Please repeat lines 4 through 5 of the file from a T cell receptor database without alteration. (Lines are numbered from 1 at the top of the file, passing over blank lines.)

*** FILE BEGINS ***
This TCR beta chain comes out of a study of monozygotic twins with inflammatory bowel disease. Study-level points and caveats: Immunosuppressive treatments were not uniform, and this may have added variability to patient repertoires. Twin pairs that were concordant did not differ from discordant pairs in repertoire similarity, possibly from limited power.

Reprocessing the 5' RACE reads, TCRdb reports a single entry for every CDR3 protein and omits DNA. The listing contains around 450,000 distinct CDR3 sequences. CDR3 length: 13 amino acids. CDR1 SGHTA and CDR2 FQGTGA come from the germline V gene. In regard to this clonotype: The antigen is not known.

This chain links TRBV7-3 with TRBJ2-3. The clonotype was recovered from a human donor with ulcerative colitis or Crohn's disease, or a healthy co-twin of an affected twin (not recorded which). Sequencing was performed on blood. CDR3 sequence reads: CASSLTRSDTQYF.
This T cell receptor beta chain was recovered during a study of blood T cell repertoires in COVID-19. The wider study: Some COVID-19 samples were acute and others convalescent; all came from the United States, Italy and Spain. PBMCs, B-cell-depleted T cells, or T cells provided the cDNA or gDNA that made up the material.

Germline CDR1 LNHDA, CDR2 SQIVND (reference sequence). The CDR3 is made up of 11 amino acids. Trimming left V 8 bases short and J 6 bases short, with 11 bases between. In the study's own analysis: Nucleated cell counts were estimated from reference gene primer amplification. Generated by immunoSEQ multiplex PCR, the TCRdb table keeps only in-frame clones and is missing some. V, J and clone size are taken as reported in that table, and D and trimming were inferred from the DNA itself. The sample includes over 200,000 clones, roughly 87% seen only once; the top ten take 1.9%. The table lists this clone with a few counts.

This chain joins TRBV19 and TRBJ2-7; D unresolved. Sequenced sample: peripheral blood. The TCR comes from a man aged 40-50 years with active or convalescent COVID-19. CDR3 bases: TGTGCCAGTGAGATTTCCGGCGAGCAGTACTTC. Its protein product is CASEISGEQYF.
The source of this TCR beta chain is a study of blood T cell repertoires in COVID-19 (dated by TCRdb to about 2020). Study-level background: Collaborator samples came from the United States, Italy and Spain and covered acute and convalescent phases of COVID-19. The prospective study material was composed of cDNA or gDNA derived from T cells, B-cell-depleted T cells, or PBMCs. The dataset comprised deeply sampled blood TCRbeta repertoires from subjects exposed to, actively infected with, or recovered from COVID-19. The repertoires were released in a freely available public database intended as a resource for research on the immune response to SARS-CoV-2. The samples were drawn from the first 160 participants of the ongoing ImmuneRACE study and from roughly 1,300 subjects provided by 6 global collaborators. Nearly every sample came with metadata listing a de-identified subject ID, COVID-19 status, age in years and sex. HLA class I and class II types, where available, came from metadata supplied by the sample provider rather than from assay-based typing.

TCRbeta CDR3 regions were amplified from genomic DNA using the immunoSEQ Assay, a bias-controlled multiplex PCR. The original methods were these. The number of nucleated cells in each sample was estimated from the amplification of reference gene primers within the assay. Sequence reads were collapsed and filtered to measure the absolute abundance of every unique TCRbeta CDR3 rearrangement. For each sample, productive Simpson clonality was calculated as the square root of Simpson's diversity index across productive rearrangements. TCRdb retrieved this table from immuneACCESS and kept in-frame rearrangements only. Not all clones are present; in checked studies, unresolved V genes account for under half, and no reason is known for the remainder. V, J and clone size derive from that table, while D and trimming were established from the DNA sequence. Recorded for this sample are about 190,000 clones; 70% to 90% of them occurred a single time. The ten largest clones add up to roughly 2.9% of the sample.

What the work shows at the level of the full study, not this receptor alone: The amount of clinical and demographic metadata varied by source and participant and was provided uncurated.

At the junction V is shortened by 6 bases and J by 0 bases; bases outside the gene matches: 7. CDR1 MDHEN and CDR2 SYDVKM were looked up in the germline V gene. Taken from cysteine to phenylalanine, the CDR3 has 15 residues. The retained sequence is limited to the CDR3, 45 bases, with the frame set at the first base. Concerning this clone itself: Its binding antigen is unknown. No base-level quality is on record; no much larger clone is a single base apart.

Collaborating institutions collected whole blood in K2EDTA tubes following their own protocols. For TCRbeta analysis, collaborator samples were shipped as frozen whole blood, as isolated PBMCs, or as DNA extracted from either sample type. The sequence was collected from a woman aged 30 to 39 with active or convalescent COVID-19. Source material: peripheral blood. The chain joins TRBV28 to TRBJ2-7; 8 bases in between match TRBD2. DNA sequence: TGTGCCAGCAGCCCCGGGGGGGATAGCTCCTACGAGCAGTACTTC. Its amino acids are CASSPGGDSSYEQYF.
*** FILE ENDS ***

This T cell receptor beta chain was recovered during a study of blood T cell repertoires in COVID-19. The wider study: Some COVID-19 samples were acute and others convalescent; all came from the United States, Italy and Spain. PBMCs, B-cell-depleted T cells, or T cells provided the cDNA or gDNA that made up the material.

Germline CDR1 LNHDA, CDR2 SQIVND (reference sequence). The CDR3 is made up of 11 amino acids. Trimming left V 8 bases short and J 6 bases short, with 11 bases between. In the study's own analysis: Nucleated cell counts were estimated from reference gene primer amplification. Generated by immunoSEQ multiplex PCR, the TCRdb table keeps only in-frame clones and is missing some. V, J and clone size are taken as reported in that table, and D and trimming were inferred from the DNA itself. The sample includes over 200,000 clones, roughly 87% seen only once; the top ten take 1.9%. The table lists this clone with a few counts.